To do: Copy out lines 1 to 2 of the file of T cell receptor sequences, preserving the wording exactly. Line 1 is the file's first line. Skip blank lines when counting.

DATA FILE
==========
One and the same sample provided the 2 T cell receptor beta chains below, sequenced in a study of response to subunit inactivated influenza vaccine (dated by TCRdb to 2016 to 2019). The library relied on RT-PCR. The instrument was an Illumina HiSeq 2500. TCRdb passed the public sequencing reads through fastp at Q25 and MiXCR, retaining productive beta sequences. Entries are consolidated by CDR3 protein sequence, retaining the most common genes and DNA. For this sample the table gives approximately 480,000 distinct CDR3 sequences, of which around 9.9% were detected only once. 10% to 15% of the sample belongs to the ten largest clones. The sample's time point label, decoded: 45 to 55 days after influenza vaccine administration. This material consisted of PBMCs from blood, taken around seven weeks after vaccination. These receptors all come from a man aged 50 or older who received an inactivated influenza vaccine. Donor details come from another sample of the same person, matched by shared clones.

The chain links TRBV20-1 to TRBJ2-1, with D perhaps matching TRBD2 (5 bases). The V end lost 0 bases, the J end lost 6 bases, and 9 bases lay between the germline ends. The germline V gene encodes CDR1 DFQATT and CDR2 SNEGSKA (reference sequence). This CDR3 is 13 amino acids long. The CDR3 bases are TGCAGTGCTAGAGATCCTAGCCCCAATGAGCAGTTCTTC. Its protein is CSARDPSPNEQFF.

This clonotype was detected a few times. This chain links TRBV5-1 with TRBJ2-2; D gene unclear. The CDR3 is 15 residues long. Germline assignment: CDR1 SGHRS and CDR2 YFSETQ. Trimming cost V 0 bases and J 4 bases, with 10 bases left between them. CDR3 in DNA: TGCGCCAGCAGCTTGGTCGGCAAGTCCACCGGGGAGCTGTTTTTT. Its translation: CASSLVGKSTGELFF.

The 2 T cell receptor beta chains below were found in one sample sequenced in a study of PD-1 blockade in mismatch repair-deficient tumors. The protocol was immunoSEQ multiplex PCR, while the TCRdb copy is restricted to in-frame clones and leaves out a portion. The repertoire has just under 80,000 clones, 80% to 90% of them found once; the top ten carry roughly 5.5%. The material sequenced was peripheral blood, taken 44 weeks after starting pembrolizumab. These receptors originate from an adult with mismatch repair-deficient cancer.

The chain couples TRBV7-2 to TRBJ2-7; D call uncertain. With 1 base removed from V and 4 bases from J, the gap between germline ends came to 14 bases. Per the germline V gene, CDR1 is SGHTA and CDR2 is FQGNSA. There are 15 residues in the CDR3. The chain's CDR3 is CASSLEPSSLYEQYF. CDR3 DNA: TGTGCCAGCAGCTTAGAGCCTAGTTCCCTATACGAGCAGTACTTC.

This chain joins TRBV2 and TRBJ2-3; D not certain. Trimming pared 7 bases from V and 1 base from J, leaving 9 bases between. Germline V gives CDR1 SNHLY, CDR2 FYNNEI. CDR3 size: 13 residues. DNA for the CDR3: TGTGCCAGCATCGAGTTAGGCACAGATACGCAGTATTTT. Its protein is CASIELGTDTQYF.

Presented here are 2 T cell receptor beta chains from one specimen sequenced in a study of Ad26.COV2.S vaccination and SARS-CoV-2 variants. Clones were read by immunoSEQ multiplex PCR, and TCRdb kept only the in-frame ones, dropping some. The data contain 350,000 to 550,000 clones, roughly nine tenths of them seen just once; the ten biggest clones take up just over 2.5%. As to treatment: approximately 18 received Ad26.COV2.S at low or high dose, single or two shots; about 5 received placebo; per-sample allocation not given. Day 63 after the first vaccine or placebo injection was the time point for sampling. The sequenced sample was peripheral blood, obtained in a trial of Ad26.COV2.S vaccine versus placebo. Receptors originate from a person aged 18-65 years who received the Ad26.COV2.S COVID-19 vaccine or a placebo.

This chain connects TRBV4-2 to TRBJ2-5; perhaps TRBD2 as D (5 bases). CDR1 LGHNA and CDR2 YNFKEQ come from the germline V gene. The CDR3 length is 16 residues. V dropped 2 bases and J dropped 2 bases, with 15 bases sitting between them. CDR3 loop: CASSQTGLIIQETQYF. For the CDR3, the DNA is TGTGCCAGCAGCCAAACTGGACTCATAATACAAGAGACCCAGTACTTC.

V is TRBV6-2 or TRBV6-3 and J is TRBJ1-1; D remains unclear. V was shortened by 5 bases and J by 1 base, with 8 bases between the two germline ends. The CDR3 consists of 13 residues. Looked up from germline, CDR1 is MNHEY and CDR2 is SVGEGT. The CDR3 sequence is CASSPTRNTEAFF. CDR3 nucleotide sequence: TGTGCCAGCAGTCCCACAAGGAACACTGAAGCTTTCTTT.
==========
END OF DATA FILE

One and the same sample provided the 2 T cell receptor beta chains below, sequenced in a study of response to subunit inactivated influenza vaccine (dated by TCRdb to 2016 to 2019). The library relied on RT-PCR. The instrument was an Illumina HiSeq 2500. TCRdb passed the public sequencing reads through fastp at Q25 and MiXCR, retaining productive beta sequences. Entries are consolidated by CDR3 protein sequence, retaining the most common genes and DNA. For this sample the table gives approximately 480,000 distinct CDR3 sequences, of which around 9.9% were detected only once. 10% to 15% of the sample belongs to the ten largest clones. The sample's time point label, decoded: 45 to 55 days after influenza vaccine administration. This material consisted of PBMCs from blood, taken around seven weeks after vaccination. These receptors all come from a man aged 50 or older who received an inactivated influenza vaccine. Donor details come from another sample of the same person, matched by shared clones.

The chain links TRBV20-1 to TRBJ2-1, with D perhaps matching TRBD2 (5 bases). The V end lost 0 bases, the J end lost 6 bases, and 9 bases lay between the germline ends. The germline V gene encodes CDR1 DFQATT and CDR2 SNEGSKA (reference sequence). This CDR3 is 13 amino acids long. The CDR3 bases are TGCAGTGCTAGAGATCCTAGCCCCAATGAGCAGTTCTTC. Its protein is CSARDPSPNEQFF.